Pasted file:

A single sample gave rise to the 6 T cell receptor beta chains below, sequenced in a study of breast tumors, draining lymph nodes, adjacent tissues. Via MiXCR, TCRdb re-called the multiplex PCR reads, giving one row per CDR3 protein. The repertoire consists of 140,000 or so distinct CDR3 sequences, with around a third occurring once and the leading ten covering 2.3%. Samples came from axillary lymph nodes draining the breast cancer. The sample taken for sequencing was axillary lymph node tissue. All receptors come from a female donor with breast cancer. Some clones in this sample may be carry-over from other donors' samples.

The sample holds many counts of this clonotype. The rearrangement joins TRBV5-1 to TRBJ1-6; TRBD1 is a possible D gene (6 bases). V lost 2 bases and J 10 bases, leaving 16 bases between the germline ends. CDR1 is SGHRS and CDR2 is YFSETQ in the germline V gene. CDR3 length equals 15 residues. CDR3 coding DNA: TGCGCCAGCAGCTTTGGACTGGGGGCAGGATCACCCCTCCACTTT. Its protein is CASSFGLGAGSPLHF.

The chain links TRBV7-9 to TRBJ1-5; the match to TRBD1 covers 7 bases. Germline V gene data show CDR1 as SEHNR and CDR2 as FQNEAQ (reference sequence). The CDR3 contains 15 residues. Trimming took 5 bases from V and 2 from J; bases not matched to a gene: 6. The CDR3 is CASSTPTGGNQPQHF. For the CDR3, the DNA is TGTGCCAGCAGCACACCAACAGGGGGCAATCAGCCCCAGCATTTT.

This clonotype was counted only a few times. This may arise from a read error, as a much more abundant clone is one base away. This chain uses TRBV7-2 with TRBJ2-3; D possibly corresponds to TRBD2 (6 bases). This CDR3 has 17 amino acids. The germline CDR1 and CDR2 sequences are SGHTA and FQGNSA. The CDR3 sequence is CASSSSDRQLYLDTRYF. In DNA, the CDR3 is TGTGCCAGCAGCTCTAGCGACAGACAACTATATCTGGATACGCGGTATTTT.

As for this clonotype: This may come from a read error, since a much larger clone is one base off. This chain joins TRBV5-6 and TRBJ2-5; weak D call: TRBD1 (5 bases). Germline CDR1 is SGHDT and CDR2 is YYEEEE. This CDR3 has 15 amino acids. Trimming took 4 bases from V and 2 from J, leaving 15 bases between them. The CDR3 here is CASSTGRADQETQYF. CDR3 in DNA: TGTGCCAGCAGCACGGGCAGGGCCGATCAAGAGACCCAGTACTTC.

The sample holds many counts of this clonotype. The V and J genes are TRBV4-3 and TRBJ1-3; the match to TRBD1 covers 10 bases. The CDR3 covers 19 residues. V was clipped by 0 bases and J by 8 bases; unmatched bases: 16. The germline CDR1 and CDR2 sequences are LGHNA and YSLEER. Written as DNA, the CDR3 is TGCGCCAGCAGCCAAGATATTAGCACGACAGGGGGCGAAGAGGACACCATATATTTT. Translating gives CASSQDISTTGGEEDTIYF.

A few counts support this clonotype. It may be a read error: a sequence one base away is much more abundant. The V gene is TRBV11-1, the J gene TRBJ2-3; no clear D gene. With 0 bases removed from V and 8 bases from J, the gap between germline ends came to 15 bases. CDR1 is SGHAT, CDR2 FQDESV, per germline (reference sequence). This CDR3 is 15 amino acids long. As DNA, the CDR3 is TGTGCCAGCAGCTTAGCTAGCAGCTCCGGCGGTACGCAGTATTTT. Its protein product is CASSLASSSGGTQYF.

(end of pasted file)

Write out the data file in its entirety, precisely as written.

A single sample gave rise to the 6 T cell receptor beta chains below, sequenced in a study of breast tumors, draining lymph nodes, adjacent tissues. Via MiXCR, TCRdb re-called the multiplex PCR reads, giving one row per CDR3 protein. The repertoire consists of 140,000 or so distinct CDR3 sequences, with around a third occurring once and the leading ten covering 2.3%. Samples came from axillary lymph nodes draining the breast cancer. The sample taken for sequencing was axillary lymph node tissue. All receptors come from a female donor with breast cancer. Some clones in this sample may be carry-over from other donors' samples.

The sample holds many counts of this clonotype. The rearrangement joins TRBV5-1 to TRBJ1-6; TRBD1 is a possible D gene (6 bases). V lost 2 bases and J 10 bases, leaving 16 bases between the germline ends. CDR1 is SGHRS and CDR2 is YFSETQ in the germline V gene. CDR3 length equals 15 residues. CDR3 coding DNA: TGCGCCAGCAGCTTTGGACTGGGGGCAGGATCACCCCTCCACTTT. Its protein is CASSFGLGAGSPLHF.

The chain links TRBV7-9 to TRBJ1-5; the match to TRBD1 covers 7 bases. Germline V gene data show CDR1 as SEHNR and CDR2 as FQNEAQ (reference sequence). The CDR3 contains 15 residues. Trimming took 5 bases from V and 2 from J; bases not matched to a gene: 6. The CDR3 is CASSTPTGGNQPQHF. For the CDR3, the DNA is TGTGCCAGCAGCACACCAACAGGGGGCAATCAGCCCCAGCATTTT.

This clonotype was counted only a few times. This may arise from a read error, as a much more abundant clone is one base away. This chain uses TRBV7-2 with TRBJ2-3; D possibly corresponds to TRBD2 (6 bases). This CDR3 has 17 amino acids. The germline CDR1 and CDR2 sequences are SGHTA and FQGNSA. The CDR3 sequence is CASSSSDRQLYLDTRYF. In DNA, the CDR3 is TGTGCCAGCAGCTCTAGCGACAGACAACTATATCTGGATACGCGGTATTTT.

As for this clonotype: This may come from a read error, since a much larger clone is one base off. This chain joins TRBV5-6 and TRBJ2-5; weak D call: TRBD1 (5 bases). Germline CDR1 is SGHDT and CDR2 is YYEEEE. This CDR3 has 15 amino acids. Trimming took 4 bases from V and 2 from J, leaving 15 bases between them. The CDR3 here is CASSTGRADQETQYF. CDR3 in DNA: TGTGCCAGCAGCACGGGCAGGGCCGATCAAGAGACCCAGTACTTC.

The sample holds many counts of this clonotype. The V and J genes are TRBV4-3 and TRBJ1-3; the match to TRBD1 covers 10 bases. The CDR3 covers 19 residues. V was clipped by 0 bases and J by 8 bases; unmatched bases: 16. The germline CDR1 and CDR2 sequences are LGHNA and YSLEER. Written as DNA, the CDR3 is TGCGCCAGCAGCCAAGATATTAGCACGACAGGGGGCGAAGAGGACACCATATATTTT. Translating gives CASSQDISTTGGEEDTIYF.

A few counts support this clonotype. It may be a read error: a sequence one base away is much more abundant. The V gene is TRBV11-1, the J gene TRBJ2-3; no clear D gene. With 0 bases removed from V and 8 bases from J, the gap between germline ends came to 15 bases. CDR1 is SGHAT, CDR2 FQDESV, per germline (reference sequence). This CDR3 is 15 amino acids long. As DNA, the CDR3 is TGTGCCAGCAGCTTAGCTAGCAGCTCCGGCGGTACGCAGTATTTT. Its protein product is CASSLASSSGGTQYF.